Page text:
‘William Bickerton: Forgotten Latter Day Prophet’ compels concerned Christians to asseverate the Bible’s promises of its prophetic authority, sufficiency, trustworthiness
Forever, O LORD, your word is firmly fixed in the heavens.
Your faithfulness endures to all generations; you have established the earth, and it stands fast.
By your appointment they stand this day, for all things are your servants. …
Your testimonies are my heritage forever, for they are the joy of my heart. …
The unfolding of your words gives light; it imparts understanding to the simple. …
You have appointed your testimonies in righteousness and in all faithfulness. …
Your promise is well tried, and your servant loves it. …
Long have I known from your testimonies that you have founded them forever. …
The sum of your word is truth, and every one of your righteous rules endures forever.
~ Psalm 119:89-91, 111, 130, 138, 140, 152, 160
A new volume recently has been added to the historical catalog of 19th-century American Restorationism, which any student of history should admit is a complex, fascinating movement. William Bickerton, Forgotten Latter Day Prophet (2018) tells the life story of a British immigrant to America, who in 1862 revived a Pennsylvania-based splinter sect of the Church of Jesus Christ of Latter-day Saints, better known as Mormonism.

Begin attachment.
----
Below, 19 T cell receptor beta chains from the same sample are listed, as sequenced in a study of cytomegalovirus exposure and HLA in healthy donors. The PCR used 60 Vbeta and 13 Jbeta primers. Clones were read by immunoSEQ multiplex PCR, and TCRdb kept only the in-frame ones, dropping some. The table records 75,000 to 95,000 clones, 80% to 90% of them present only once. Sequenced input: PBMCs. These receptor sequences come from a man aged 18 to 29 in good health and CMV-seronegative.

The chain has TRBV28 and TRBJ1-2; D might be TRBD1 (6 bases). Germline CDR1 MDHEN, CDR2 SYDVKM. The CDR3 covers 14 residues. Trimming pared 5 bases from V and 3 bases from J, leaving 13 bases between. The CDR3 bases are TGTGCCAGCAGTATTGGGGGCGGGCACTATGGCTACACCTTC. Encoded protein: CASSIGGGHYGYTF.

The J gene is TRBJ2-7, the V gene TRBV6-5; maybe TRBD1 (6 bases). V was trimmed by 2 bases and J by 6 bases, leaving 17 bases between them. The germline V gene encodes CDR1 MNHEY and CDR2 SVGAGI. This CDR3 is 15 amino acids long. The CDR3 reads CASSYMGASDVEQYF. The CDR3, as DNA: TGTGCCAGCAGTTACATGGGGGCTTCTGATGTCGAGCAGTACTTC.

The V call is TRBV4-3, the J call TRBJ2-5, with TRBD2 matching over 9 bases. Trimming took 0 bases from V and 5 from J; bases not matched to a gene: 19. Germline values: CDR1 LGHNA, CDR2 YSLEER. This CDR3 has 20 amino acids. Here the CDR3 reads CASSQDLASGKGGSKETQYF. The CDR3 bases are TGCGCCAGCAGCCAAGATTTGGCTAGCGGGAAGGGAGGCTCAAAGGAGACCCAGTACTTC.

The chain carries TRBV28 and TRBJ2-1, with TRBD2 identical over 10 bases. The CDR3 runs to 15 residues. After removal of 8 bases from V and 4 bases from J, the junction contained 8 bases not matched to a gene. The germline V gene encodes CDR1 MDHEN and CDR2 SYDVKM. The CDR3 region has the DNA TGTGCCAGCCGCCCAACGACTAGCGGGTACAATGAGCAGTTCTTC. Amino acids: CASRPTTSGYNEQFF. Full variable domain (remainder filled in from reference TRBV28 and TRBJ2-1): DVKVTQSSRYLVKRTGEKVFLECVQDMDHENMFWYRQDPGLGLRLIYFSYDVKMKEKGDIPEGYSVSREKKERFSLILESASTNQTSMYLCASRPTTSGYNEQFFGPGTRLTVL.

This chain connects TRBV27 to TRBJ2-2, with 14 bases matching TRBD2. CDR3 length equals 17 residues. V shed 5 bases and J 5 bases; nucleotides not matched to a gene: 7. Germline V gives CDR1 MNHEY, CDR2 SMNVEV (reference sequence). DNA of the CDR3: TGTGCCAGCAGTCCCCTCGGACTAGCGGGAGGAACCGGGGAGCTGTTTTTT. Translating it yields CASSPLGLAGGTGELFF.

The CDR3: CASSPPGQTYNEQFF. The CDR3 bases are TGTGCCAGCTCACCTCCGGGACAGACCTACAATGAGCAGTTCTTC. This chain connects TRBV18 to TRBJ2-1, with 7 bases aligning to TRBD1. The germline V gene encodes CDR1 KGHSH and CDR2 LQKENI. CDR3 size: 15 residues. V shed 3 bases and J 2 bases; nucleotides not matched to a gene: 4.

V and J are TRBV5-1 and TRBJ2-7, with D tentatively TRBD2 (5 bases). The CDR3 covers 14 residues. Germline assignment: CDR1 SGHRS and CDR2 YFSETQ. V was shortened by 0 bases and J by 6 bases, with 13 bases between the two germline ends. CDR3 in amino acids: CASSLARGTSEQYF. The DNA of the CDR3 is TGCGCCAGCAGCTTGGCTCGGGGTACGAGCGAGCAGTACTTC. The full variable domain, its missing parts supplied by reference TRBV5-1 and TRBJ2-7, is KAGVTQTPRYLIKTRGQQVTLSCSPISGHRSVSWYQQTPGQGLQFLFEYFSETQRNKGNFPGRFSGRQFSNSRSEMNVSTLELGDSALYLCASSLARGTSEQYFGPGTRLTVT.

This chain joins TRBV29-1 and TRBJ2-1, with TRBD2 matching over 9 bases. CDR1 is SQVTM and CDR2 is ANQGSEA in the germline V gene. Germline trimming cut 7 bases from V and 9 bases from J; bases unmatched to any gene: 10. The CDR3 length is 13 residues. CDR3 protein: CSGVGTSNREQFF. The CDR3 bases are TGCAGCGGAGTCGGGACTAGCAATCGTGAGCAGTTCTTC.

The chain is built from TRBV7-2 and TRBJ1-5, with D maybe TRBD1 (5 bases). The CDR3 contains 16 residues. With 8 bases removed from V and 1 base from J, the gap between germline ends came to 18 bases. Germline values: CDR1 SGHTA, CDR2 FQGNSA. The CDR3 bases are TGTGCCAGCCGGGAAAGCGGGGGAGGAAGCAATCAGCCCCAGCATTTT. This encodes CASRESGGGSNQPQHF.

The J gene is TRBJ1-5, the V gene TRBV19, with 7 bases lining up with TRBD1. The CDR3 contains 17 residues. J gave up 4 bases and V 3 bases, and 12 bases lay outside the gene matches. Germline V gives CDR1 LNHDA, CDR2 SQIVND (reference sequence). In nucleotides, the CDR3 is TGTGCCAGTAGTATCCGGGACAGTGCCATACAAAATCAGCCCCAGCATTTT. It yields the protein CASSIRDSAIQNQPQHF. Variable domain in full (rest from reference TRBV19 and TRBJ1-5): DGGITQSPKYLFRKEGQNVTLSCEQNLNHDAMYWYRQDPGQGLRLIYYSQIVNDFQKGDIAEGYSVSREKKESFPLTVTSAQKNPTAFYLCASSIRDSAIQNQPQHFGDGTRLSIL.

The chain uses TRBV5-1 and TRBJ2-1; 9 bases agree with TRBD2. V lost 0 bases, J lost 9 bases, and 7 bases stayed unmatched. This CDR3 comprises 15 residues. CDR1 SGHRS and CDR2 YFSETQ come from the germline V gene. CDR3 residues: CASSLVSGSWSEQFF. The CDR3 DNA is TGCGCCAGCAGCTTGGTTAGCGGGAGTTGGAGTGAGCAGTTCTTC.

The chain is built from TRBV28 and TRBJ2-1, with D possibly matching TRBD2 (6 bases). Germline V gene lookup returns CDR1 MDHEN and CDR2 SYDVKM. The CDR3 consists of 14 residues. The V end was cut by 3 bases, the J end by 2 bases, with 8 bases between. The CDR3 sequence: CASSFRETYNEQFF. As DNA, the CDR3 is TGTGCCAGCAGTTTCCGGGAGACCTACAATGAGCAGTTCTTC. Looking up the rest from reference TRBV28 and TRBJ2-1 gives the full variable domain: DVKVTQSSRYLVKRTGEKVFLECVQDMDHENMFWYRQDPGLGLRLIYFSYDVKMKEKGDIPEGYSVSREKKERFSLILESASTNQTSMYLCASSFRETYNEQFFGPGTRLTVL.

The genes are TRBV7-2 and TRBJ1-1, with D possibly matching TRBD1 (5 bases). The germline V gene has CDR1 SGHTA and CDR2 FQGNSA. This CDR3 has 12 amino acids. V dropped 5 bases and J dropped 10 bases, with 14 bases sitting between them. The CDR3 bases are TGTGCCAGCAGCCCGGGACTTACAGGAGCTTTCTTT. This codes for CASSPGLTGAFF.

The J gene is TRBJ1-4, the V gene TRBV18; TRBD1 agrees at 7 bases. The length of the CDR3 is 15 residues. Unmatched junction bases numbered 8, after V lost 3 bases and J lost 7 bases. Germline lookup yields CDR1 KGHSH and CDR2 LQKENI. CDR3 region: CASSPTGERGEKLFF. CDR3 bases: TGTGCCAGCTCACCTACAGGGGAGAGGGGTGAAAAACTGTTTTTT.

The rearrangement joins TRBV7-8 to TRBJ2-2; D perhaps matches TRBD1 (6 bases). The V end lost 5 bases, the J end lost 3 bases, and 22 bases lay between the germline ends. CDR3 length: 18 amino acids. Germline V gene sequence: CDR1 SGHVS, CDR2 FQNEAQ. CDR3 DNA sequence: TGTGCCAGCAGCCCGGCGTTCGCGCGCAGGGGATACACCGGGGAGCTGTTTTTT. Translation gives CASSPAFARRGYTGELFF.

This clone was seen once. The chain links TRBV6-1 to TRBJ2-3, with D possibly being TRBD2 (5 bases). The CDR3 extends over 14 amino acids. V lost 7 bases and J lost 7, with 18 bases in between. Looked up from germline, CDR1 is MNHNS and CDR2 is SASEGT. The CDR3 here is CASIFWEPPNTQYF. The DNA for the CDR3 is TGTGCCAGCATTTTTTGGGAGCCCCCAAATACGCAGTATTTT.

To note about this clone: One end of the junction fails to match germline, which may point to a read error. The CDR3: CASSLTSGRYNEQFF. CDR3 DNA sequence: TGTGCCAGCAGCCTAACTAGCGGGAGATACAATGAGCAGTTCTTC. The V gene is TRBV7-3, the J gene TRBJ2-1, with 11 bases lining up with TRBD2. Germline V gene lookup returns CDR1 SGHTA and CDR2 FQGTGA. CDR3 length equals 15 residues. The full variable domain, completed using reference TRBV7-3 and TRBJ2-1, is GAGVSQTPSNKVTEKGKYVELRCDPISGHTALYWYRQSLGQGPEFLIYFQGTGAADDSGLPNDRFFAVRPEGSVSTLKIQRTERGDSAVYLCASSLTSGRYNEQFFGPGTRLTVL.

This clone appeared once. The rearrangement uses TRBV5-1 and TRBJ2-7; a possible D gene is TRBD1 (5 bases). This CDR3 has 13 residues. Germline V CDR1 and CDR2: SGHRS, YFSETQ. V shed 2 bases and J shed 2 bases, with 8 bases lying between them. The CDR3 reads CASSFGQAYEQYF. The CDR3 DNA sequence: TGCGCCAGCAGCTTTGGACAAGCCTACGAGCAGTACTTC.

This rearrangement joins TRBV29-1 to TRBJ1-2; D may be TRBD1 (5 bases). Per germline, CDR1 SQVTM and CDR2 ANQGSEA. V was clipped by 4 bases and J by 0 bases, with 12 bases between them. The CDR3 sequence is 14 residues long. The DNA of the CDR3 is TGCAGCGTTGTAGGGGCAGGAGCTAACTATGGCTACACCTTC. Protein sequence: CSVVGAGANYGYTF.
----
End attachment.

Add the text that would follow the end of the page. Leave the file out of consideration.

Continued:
Yet, this book is not simply an objective historical-biographical sketch. The biography imposes spiritual truth claims, first of all, in its title that William Bickerton was a prophet. All claims to truth, no matter their source, invite scrutiny by the ultimate standard of truth, God’s special revelation: the Bible (cf. Acts 17:11). So, biblically minded readers are concerned, of course, and we must make no apology in our Scriptural obligation to ask: Does Bickerton’s conversion testimony and his claim of prophethood hold up to thoroughgoing evaluation by the prophetic testimony of God’s Word?
We’ll have to consider several historical sources, including Methodism and the Great Awakening; Restorationism and the Second Great Awakening; and above all, the Bible itself, to thoughtfully, carefully reckon with the facts at hand. First, according to the new biography’s synopsis:
“William Bickerton is the founding prophet of the third-largest Latter Day Saint denomination, known as the Church of Jesus Christ. Remarkably, his life has largely remained in the shadows. Bickerton immigrated to America in 1831 at the height of the Second Great Awakening. In 1845 Sidney Rigdon, a former counselor to founding prophet Joseph Smith, accepted him into the Church of Christ. Rigdon soon bankrupted his church and abandoned his followers. Unsure where to turn, Bickerton joined with Brigham Young until a moral objection to polygamy left him once again in search of a religious community. Divine inspiration led Bickerton to form his own church based on the original teachings of Joseph Smith.”